Bassin’ Blogosphere: No New Anglers!!!

Category: article

 Nov 17th, 2008 by OutdoorsFIRST 

Modified Nov 17th, 2008 at 12:00 AM

Okay, I’ll be the first to admit it. I’ve had days when I head out to the water to chase my favorite bass friends in the fabulous Fox River here in my home state of Illinois only to be appalled by the fact that there were other anglers fishing “my” water, “my” hotspots, for cripes sake “my” river! The nerve! The audacity! Those bums got up a little earlier and beat me to the spot.

Big Crowds Bugging You?

Are these feelings normal? Do they last? Yes and no, but admittedly they are there at the top of my mind and I’m guessing at the top of your mind as well when you have similar experiences.

So, if many of us have these feelings, why then the big internal discussion in the angling world about increasing participation in the sport of fishing? Come on now, are you all telling me you want more folks clogging up the launch ramp at your favorite body of water on a Wednesday morning when you took that day off just because it was mid-week and there should be less fishing pressure? Admit it, you know you don’t want to see more boats and anglers out there.

This is where my personal preference interferes with what I know to be right. I traveled the country for the Recreational Boating and Fishing Foundation (RBFF) starting up the grassroots promotion of the Anglers’ Legacy initiative. I went from trade shows to consumer shows to tournaments to club meetings to retail outlets and on and on and on. Like a good field operative, I promoted the message of increased participation or increased license sales to fund our sport and conservation efforts, but at the end of the day I still don’t want to see somebody pitching a tube by my favorite bridge piling when I want to be fishing there, darn it!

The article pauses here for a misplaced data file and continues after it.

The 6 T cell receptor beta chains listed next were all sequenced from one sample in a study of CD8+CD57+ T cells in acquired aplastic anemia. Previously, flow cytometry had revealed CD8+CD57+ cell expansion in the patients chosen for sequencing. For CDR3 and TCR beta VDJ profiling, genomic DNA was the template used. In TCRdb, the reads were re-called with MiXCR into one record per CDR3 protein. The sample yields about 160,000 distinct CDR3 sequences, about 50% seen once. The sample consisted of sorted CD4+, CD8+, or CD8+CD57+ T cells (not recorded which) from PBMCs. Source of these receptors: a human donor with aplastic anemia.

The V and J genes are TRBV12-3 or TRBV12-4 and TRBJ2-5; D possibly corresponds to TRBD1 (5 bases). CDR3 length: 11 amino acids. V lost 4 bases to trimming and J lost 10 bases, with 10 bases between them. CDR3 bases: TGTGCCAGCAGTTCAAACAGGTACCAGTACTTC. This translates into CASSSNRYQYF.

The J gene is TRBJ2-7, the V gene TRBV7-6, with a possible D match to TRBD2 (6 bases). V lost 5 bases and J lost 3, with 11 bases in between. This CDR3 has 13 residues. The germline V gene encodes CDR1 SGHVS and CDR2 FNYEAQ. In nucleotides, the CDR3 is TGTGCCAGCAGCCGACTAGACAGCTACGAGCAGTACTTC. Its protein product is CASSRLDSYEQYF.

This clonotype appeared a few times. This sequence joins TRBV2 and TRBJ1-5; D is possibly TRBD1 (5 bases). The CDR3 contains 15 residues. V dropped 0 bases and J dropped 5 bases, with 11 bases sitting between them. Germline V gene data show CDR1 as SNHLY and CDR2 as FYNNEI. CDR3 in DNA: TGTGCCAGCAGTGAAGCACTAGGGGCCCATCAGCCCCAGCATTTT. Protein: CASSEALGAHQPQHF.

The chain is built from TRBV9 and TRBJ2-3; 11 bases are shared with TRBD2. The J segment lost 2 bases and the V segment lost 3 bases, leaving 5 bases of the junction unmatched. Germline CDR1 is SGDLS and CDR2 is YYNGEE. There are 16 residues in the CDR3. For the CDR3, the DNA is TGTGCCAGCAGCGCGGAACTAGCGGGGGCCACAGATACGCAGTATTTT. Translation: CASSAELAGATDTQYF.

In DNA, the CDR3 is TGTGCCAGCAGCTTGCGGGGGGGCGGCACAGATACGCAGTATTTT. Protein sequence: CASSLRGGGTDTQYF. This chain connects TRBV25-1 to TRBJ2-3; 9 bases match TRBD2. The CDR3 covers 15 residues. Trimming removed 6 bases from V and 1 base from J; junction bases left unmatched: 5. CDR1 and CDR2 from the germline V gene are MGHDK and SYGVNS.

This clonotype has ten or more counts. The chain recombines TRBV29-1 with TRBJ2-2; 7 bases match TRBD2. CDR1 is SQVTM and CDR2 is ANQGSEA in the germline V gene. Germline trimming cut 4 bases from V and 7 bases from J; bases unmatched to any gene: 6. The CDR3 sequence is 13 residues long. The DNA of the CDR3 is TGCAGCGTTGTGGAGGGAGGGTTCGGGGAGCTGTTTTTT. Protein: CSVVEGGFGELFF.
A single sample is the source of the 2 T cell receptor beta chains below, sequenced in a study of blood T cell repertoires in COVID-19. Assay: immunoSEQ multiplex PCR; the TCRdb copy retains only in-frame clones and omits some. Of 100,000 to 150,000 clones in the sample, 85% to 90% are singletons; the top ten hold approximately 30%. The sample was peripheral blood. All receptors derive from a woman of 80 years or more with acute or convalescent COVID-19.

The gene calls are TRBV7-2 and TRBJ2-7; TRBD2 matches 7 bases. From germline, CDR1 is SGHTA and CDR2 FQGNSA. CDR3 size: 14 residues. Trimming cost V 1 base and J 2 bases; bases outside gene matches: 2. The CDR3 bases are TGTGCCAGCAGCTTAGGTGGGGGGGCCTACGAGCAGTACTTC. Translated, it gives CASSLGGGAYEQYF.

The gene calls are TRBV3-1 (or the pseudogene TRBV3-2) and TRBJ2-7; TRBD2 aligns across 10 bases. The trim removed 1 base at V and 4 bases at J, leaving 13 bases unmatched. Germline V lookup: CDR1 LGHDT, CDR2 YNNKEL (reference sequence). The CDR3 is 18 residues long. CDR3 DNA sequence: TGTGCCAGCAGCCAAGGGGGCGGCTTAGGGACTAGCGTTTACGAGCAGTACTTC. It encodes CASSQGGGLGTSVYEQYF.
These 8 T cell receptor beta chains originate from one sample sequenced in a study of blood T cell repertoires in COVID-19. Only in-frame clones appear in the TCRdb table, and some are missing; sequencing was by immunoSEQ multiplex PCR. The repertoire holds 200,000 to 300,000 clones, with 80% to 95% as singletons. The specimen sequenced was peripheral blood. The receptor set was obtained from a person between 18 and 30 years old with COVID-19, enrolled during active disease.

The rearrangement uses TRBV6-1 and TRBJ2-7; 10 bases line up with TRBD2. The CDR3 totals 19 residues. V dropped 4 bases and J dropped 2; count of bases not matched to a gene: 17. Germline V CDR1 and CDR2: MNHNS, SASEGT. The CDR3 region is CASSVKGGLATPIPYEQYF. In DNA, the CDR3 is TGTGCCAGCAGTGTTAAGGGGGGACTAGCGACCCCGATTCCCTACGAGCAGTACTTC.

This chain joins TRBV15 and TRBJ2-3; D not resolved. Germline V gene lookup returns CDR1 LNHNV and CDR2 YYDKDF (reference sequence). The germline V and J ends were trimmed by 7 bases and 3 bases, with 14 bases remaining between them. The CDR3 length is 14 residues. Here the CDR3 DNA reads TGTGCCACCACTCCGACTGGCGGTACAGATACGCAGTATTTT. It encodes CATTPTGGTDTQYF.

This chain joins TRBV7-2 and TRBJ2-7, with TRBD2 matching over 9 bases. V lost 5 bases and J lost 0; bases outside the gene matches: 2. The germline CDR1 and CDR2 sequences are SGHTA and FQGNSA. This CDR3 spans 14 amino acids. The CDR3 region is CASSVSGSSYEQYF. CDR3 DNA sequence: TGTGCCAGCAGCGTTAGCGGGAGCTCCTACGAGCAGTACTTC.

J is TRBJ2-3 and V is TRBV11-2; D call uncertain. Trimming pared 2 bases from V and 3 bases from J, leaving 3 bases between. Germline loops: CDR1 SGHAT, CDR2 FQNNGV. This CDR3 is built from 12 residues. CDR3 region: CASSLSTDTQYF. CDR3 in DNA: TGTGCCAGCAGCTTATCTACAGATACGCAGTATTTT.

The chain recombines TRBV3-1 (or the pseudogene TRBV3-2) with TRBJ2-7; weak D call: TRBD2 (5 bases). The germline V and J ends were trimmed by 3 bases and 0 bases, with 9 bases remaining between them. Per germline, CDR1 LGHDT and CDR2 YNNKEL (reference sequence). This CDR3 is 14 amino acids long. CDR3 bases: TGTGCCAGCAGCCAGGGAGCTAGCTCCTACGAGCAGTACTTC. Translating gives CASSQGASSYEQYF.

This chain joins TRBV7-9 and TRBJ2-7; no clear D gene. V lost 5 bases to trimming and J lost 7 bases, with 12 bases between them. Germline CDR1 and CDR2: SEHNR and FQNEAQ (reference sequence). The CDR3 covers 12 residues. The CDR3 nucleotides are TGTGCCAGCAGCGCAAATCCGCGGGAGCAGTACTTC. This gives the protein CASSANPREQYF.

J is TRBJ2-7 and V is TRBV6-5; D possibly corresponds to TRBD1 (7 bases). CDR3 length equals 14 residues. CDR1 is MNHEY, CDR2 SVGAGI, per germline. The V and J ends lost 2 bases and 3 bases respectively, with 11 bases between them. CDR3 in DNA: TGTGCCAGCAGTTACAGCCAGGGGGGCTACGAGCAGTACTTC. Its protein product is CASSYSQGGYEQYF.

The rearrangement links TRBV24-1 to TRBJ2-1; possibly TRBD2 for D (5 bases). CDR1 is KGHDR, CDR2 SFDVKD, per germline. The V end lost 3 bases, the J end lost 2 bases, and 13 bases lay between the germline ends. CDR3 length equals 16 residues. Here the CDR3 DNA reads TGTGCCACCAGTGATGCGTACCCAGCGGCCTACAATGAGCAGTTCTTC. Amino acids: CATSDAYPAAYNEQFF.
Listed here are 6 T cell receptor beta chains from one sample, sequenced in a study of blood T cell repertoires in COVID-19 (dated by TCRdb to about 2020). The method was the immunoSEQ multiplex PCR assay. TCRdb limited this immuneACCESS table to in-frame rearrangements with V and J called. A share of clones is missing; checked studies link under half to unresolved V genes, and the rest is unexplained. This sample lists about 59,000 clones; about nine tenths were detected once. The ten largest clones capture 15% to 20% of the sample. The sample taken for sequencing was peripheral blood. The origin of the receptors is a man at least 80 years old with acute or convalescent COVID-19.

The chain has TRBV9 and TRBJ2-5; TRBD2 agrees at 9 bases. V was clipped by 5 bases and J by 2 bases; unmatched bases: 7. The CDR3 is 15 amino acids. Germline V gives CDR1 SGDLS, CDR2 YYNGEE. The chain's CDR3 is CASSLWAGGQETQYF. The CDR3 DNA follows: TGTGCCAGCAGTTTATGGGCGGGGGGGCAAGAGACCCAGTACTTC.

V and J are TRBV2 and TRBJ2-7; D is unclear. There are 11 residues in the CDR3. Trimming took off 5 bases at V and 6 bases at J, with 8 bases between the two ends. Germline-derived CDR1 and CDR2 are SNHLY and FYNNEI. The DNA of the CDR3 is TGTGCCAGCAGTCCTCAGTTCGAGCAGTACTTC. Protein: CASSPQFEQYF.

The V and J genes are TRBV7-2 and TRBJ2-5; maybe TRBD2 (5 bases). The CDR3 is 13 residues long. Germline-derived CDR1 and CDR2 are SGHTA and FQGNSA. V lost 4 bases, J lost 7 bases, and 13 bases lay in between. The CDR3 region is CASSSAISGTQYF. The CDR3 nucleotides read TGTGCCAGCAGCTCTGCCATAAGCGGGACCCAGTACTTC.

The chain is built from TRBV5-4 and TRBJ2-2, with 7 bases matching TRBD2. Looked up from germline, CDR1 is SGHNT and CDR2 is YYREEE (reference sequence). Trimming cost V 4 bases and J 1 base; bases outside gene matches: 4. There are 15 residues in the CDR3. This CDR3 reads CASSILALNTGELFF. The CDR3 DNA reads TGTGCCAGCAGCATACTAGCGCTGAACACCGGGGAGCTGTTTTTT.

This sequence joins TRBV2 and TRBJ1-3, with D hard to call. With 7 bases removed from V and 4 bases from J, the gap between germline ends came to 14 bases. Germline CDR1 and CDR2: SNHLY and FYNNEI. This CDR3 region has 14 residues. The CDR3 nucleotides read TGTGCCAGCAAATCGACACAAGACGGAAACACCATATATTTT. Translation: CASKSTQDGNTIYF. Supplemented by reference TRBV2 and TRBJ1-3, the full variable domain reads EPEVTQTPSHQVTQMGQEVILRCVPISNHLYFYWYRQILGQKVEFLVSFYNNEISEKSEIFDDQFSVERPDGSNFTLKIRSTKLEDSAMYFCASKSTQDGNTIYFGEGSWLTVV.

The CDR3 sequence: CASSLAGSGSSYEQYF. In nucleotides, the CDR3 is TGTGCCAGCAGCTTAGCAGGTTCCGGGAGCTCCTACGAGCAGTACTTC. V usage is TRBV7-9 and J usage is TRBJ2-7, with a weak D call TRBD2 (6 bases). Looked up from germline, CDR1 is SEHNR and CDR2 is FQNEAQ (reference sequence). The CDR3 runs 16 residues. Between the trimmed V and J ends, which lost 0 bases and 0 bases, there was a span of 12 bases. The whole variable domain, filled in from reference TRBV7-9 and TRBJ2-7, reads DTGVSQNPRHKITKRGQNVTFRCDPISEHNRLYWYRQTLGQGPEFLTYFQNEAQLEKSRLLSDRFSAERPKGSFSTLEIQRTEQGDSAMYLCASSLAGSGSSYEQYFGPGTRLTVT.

In fact, while jetting around the country from corner-to-corner and coast-to-coast I had these discussions with tens of thousands of anglers. Surprisingly, many who took the Anglers’ Legacy pledge to take someone new fishing who wasn’t currently participating in the sport, also said there were too many folks fishing, too many folks at the launch ramps, too many people fishing their honey holes.

So then, why push for more participants in sport fishing? Is it a fishing industry conspiracy to simply rake in more revenue? Maybe. Is it a way for the states to attempt to increase their cash flow for conservation? Probably. Why support the notion for increased participation if it will only clog up the already angler-choked waterways we know and love? I’ll tell you what, I’m not sure.

I’ve certainly made it known to any reader of the OutdoorsFIRST Media sites how I feel about fishing. I certainly will teach my children how to fish and anybody who asks me, but I’m not sure I will ever smile with glee looking at a crowd of anglers choking up the streams of Yellowstone National Park or crowding the launch ramp at Barto Landing on the Illinois River or long lines to lock-through to Lake Okeechobee in Florida. The reality is if I did my job for the RBFF and they keep carrying the ball along with the many other organizations out there, the above scenarios of crowded fishing grounds should make us all thrilled. Those of us who have promoted these causes and those of us who have signed on and bought into the message should be ecstatic. However, I know I won’t be. I don’t want to see massive crowds, except at sport shows and weigh-ins.

Okay then, I need to rethink my support of these efforts to increase participation and grow the sport of fishing, right? Wrong! Fear not, fishing takes physical effort and the ability to get up and get out and do something. If my decade of selling fitness center memberships (yes I was one of those irritating sales guys) has taught me nothing more than this about human nature, it’s the inherent fact that most folks won’t actually participate in an activity if it takes any effort above and beyond their daily routine.

Programs and initiatives like the ones I’ve promoted across the USA are good and should be supported. In reality, it’s the only way we are going to keep the money flowing to keep what we have; and hopefully grow the conservation efforts to provide more access and opportunity for all of those who wish to fish. Just don’t get up earlier than me and beat me to “my” hotspot.

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